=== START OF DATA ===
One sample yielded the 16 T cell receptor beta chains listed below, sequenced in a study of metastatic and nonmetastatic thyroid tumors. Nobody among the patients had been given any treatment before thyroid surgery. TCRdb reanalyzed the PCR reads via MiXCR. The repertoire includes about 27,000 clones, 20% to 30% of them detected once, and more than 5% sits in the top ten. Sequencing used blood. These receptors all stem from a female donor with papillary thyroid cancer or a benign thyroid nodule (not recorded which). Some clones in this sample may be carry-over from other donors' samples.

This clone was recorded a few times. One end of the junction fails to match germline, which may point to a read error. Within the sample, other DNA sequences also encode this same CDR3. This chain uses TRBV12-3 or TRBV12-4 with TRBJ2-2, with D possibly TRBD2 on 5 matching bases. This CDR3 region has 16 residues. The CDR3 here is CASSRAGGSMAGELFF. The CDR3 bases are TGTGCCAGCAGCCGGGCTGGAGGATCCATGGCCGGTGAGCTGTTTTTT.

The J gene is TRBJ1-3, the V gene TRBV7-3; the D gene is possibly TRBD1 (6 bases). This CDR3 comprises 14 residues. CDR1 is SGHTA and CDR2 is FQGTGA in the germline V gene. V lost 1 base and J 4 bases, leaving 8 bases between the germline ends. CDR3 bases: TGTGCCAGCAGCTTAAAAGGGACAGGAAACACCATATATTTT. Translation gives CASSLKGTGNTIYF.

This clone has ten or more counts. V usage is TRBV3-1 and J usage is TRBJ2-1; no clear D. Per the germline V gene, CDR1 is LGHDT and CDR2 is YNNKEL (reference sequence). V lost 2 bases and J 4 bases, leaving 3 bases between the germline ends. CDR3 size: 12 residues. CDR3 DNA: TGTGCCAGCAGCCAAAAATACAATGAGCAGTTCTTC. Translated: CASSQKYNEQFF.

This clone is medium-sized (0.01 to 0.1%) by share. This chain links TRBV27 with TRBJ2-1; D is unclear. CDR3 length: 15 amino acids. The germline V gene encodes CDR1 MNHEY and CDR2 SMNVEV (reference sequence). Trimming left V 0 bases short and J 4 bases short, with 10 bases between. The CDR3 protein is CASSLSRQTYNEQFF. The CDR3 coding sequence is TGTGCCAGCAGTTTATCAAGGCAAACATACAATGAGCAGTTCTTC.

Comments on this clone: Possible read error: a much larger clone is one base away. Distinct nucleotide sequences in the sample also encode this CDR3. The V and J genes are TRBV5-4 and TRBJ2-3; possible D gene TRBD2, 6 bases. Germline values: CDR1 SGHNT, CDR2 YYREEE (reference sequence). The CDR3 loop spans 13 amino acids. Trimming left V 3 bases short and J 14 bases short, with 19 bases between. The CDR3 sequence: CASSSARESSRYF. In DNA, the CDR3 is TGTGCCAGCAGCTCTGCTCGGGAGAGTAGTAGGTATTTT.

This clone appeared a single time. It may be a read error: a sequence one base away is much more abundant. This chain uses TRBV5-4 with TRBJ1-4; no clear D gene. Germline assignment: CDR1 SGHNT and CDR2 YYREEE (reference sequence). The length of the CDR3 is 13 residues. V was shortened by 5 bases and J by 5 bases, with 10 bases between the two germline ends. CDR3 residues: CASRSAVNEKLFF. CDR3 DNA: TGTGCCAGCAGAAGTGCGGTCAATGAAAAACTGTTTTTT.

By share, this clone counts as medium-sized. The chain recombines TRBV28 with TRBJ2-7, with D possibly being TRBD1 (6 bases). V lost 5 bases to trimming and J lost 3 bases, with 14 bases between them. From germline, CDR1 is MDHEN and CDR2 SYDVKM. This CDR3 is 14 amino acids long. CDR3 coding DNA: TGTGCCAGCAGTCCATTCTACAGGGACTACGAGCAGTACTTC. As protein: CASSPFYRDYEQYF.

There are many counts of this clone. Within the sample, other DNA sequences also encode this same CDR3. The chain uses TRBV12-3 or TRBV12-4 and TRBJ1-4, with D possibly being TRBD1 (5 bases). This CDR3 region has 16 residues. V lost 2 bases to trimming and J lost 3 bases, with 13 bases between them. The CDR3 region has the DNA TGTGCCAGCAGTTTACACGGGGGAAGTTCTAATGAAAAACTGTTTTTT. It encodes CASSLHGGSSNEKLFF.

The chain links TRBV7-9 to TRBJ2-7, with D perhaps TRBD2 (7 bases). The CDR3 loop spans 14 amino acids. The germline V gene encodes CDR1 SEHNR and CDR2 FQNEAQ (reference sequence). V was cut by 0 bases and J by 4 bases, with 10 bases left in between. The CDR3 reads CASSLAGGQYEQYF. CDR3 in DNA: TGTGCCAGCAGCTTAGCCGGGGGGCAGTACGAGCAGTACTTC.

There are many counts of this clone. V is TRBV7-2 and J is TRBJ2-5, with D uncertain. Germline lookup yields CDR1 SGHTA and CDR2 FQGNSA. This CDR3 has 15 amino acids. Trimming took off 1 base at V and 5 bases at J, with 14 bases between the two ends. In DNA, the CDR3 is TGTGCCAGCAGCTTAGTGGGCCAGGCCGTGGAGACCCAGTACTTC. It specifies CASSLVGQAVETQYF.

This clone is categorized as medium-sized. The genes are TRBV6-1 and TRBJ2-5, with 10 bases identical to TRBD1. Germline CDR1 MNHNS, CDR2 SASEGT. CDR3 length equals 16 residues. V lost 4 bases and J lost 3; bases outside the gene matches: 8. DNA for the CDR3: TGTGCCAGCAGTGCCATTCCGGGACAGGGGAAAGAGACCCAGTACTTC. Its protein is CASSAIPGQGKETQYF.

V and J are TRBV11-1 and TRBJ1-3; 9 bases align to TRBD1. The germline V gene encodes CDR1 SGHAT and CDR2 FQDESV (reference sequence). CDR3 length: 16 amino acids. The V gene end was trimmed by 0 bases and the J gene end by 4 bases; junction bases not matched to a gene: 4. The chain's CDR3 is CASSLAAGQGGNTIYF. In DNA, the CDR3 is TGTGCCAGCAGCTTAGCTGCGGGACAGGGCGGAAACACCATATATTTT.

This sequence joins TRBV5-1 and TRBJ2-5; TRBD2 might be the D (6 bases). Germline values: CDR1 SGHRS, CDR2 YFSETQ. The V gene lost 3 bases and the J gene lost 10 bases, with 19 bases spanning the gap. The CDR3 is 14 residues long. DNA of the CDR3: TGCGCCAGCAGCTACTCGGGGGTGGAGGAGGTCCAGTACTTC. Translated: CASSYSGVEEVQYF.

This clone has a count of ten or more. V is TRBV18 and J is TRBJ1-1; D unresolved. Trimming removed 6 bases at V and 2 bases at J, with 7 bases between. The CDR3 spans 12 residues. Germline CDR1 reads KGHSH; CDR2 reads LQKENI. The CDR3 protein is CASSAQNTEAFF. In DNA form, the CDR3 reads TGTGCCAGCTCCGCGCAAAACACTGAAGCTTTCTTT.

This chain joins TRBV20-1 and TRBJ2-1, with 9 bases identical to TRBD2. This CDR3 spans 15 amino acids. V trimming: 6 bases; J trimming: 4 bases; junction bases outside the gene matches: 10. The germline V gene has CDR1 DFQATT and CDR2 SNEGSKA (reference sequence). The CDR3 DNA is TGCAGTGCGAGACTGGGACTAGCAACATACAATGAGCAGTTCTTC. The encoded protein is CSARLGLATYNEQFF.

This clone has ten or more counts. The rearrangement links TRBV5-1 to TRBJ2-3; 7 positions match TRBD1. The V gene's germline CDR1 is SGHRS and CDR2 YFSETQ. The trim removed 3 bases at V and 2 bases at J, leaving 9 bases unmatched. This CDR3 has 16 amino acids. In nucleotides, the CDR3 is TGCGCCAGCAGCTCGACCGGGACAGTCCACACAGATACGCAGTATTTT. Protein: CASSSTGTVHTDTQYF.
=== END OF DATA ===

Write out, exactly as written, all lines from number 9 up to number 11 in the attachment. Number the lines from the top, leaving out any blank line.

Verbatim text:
There are many counts of this clone. Within the sample, other DNA sequences also encode this same CDR3. The chain uses TRBV12-3 or TRBV12-4 and TRBJ1-4, with D possibly being TRBD1 (5 bases). This CDR3 region has 16 residues. V lost 2 bases to trimming and J lost 3 bases, with 13 bases between them. The CDR3 region has the DNA TGTGCCAGCAGTTTACACGGGGGAAGTTCTAATGAAAAACTGTTTTTT. It encodes CASSLHGGSSNEKLFF.

The chain links TRBV7-9 to TRBJ2-7, with D perhaps TRBD2 (7 bases). The CDR3 loop spans 14 amino acids. The germline V gene encodes CDR1 SEHNR and CDR2 FQNEAQ (reference sequence). V was cut by 0 bases and J by 4 bases, with 10 bases left in between. The CDR3 reads CASSLAGGQYEQYF. CDR3 in DNA: TGTGCCAGCAGCTTAGCCGGGGGGCAGTACGAGCAGTACTTC.

There are many counts of this clone. V is TRBV7-2 and J is TRBJ2-5, with D uncertain. Germline lookup yields CDR1 SGHTA and CDR2 FQGNSA. This CDR3 has 15 amino acids. Trimming took off 1 base at V and 5 bases at J, with 14 bases between the two ends. In DNA, the CDR3 is TGTGCCAGCAGCTTAGTGGGCCAGGCCGTGGAGACCCAGTACTTC. It specifies CASSLVGQAVETQYF.